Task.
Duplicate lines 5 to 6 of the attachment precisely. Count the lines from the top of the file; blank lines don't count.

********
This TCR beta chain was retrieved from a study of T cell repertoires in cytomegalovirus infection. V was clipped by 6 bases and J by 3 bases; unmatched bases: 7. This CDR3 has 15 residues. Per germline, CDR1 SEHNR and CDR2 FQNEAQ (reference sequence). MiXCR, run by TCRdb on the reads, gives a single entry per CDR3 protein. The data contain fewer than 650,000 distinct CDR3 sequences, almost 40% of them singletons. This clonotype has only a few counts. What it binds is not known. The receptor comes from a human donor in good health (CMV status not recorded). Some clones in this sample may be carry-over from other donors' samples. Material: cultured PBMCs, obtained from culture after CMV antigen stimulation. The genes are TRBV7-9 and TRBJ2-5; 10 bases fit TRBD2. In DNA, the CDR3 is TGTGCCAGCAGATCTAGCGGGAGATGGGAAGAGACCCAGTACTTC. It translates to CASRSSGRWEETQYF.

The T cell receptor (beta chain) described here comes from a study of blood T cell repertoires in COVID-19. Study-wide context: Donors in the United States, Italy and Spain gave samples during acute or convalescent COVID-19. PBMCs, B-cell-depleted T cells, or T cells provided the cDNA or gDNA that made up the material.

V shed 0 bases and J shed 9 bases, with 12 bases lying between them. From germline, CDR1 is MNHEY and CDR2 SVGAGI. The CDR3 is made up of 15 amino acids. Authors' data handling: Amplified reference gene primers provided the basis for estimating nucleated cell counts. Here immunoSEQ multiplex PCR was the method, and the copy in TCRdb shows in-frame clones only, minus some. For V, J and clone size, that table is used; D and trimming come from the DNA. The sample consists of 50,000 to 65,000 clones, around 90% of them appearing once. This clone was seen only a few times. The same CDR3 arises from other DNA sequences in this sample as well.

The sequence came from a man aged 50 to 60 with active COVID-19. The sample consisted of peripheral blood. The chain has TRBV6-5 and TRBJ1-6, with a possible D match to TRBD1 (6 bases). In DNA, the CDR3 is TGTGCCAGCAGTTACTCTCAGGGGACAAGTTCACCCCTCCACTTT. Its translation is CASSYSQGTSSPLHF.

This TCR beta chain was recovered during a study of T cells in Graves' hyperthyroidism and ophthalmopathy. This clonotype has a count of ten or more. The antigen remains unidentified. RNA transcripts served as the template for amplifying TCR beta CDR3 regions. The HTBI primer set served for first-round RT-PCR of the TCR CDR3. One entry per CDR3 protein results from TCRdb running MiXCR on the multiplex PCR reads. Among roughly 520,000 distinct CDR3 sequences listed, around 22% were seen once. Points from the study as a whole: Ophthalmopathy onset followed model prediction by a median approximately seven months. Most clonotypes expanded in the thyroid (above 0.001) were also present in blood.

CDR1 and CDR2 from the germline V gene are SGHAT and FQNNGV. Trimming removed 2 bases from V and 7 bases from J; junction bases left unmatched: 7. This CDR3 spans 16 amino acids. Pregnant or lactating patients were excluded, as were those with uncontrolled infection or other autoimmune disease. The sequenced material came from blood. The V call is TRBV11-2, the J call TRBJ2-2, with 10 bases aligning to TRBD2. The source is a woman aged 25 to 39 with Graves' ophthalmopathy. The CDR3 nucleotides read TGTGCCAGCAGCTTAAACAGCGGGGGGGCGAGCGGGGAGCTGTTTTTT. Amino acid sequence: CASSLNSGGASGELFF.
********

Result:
This TCR beta chain was recovered during a study of T cells in Graves' hyperthyroidism and ophthalmopathy. This clonotype has a count of ten or more. The antigen remains unidentified. RNA transcripts served as the template for amplifying TCR beta CDR3 regions. The HTBI primer set served for first-round RT-PCR of the TCR CDR3. One entry per CDR3 protein results from TCRdb running MiXCR on the multiplex PCR reads. Among roughly 520,000 distinct CDR3 sequences listed, around 22% were seen once. Points from the study as a whole: Ophthalmopathy onset followed model prediction by a median approximately seven months. Most clonotypes expanded in the thyroid (above 0.001) were also present in blood.

CDR1 and CDR2 from the germline V gene are SGHAT and FQNNGV. Trimming removed 2 bases from V and 7 bases from J; junction bases left unmatched: 7. This CDR3 spans 16 amino acids. Pregnant or lactating patients were excluded, as were those with uncontrolled infection or other autoimmune disease. The sequenced material came from blood. The V call is TRBV11-2, the J call TRBJ2-2, with 10 bases aligning to TRBD2. The source is a woman aged 25 to 39 with Graves' ophthalmopathy. The CDR3 nucleotides read TGTGCCAGCAGCTTAAACAGCGGGGGGGCGAGCGGGGAGCTGTTTTTT. Amino acid sequence: CASSLNSGGASGELFF.